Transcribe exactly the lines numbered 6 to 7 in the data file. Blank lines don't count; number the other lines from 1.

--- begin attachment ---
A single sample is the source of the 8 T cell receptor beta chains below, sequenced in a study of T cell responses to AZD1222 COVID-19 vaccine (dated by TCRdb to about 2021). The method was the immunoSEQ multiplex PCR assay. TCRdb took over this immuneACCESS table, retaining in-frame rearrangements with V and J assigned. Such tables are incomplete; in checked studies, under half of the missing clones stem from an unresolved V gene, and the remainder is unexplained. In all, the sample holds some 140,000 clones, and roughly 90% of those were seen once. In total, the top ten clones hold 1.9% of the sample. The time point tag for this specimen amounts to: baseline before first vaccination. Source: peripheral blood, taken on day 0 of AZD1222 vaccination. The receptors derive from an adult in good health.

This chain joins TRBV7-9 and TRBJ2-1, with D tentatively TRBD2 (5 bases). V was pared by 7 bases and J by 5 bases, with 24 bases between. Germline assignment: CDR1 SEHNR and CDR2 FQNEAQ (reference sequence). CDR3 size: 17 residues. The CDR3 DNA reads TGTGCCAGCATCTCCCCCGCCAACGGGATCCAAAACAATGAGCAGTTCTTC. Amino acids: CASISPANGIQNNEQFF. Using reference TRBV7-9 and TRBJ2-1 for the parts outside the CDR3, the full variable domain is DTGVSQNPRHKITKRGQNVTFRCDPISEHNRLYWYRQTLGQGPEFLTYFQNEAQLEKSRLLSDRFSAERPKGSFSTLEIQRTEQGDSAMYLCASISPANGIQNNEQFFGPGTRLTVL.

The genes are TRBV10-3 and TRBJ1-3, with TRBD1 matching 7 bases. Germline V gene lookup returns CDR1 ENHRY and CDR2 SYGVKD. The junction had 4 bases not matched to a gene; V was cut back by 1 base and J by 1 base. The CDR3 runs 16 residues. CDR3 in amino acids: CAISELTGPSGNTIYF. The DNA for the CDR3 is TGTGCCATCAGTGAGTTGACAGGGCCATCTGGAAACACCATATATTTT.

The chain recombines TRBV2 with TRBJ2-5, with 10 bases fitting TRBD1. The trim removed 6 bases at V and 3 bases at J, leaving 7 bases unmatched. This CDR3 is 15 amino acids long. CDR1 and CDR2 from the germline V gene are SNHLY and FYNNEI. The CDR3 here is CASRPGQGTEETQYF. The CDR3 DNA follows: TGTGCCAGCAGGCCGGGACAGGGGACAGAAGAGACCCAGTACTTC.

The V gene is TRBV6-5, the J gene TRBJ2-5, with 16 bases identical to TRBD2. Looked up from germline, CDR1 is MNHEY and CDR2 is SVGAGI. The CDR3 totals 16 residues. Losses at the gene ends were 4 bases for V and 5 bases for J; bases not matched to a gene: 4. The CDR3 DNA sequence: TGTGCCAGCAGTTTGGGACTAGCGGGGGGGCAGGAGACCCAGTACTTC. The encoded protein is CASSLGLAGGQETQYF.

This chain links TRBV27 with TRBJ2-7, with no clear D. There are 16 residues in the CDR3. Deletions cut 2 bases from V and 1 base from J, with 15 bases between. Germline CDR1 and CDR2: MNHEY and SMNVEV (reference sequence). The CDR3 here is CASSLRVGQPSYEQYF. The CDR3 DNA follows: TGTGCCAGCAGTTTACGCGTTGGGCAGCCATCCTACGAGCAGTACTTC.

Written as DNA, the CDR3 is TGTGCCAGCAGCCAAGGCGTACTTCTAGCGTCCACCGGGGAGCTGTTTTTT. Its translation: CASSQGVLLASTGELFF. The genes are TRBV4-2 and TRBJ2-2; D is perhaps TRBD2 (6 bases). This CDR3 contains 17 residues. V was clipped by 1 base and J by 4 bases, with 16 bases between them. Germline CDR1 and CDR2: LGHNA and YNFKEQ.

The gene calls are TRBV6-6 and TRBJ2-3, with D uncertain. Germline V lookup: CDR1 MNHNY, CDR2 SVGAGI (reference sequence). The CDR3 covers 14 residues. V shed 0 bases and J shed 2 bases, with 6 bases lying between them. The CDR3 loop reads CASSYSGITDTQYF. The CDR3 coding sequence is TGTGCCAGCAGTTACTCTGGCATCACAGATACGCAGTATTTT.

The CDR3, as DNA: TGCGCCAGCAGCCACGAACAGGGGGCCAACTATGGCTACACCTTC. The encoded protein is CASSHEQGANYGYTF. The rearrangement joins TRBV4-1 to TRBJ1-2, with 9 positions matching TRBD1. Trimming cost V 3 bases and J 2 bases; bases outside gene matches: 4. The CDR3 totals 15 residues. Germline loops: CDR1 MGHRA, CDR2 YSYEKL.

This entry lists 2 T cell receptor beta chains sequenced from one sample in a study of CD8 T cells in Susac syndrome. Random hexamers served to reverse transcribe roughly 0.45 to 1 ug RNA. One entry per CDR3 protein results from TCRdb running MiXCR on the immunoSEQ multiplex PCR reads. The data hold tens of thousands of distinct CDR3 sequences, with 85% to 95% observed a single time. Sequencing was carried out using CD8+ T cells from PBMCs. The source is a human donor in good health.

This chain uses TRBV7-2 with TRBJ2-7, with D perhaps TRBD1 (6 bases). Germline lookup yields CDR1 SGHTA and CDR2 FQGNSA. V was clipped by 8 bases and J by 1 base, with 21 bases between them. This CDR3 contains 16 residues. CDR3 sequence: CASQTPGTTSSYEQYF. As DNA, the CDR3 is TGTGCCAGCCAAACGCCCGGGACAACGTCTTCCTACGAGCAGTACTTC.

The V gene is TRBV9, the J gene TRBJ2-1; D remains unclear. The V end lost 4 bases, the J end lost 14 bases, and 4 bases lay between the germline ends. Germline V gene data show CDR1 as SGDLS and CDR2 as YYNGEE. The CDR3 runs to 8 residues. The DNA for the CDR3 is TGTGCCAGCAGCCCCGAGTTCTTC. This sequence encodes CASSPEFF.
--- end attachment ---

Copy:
This chain links TRBV27 with TRBJ2-7, with no clear D. There are 16 residues in the CDR3. Deletions cut 2 bases from V and 1 base from J, with 15 bases between. Germline CDR1 and CDR2: MNHEY and SMNVEV (reference sequence). The CDR3 here is CASSLRVGQPSYEQYF. The CDR3 DNA follows: TGTGCCAGCAGTTTACGCGTTGGGCAGCCATCCTACGAGCAGTACTTC.

Written as DNA, the CDR3 is TGTGCCAGCAGCCAAGGCGTACTTCTAGCGTCCACCGGGGAGCTGTTTTTT. Its translation: CASSQGVLLASTGELFF. The genes are TRBV4-2 and TRBJ2-2; D is perhaps TRBD2 (6 bases). This CDR3 contains 17 residues. V was clipped by 1 base and J by 4 bases, with 16 bases between them. Germline CDR1 and CDR2: LGHNA and YNFKEQ.